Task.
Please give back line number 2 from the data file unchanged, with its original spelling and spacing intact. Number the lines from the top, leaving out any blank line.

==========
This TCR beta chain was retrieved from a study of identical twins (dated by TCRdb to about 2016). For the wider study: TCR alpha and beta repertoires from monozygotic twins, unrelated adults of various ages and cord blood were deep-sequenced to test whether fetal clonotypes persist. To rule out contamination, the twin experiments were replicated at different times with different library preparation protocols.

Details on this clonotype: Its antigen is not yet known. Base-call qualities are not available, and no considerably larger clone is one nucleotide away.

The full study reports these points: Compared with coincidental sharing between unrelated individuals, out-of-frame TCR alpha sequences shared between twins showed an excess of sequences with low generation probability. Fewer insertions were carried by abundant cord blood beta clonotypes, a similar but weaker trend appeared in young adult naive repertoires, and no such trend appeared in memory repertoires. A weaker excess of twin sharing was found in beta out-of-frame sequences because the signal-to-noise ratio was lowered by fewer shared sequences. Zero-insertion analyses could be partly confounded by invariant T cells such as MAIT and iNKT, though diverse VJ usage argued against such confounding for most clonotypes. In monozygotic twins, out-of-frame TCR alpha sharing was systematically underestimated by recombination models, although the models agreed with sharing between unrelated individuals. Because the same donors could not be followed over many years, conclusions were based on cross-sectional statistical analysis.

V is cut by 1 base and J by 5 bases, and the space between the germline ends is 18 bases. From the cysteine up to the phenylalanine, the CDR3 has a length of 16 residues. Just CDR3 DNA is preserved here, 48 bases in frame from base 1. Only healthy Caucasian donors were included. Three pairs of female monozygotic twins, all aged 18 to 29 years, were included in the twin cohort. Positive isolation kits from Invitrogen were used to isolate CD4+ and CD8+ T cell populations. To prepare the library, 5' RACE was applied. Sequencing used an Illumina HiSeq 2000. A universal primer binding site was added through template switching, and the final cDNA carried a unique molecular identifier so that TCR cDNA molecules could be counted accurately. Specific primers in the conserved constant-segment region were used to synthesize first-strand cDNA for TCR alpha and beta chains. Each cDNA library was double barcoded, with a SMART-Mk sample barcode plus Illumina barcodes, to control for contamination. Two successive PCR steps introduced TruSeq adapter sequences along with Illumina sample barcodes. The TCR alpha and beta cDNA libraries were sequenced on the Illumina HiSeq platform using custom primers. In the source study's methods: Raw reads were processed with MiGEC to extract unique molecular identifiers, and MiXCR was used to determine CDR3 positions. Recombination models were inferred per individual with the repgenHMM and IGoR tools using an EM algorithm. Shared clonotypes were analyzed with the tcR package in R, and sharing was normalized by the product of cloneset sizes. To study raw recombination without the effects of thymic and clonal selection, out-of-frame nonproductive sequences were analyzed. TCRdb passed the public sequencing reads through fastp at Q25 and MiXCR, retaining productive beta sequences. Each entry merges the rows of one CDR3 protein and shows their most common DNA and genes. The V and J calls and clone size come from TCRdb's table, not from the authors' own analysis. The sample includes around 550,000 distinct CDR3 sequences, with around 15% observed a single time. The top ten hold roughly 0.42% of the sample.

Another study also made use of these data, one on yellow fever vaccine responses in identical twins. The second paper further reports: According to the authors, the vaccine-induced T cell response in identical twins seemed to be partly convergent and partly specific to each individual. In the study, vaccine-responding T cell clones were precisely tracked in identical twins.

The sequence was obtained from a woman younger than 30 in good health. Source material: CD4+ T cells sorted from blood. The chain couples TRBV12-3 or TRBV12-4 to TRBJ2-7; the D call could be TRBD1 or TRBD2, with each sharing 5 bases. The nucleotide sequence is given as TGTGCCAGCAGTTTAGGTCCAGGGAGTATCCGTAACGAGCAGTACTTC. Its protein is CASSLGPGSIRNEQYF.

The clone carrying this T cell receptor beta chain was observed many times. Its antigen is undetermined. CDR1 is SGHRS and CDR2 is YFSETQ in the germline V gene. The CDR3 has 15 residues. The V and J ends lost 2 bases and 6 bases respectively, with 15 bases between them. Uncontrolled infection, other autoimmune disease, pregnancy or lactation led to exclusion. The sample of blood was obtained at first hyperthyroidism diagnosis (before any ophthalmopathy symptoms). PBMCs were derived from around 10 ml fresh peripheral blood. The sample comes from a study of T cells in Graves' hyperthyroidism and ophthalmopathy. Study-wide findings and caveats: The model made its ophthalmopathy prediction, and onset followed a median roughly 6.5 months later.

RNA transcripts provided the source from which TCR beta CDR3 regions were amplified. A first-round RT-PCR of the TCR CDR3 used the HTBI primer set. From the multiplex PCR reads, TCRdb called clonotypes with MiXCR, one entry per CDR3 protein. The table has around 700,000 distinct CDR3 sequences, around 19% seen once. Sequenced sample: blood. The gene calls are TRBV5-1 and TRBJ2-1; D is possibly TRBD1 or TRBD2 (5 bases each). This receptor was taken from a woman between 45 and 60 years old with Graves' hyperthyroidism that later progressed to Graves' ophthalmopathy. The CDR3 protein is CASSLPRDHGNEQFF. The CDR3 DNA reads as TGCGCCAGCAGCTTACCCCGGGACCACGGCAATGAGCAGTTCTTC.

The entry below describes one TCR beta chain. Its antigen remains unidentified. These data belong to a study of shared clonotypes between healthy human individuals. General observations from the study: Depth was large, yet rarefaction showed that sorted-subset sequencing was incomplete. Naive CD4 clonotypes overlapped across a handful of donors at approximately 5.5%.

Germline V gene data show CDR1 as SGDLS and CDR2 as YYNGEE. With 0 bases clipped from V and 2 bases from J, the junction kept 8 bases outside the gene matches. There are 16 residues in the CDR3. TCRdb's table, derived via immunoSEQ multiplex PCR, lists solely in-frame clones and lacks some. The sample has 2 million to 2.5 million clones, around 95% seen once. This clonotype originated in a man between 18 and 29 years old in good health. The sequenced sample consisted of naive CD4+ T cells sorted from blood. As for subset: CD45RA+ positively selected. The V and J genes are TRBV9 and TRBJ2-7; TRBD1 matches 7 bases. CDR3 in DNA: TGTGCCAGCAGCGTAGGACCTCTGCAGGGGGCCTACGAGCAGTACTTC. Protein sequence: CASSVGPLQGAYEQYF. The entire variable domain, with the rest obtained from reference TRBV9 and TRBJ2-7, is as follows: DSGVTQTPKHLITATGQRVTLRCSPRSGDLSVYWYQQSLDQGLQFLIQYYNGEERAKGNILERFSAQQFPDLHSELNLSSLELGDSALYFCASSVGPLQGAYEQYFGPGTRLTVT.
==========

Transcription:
Details on this clonotype: Its antigen is not yet known. Base-call qualities are not available, and no considerably larger clone is one nucleotide away.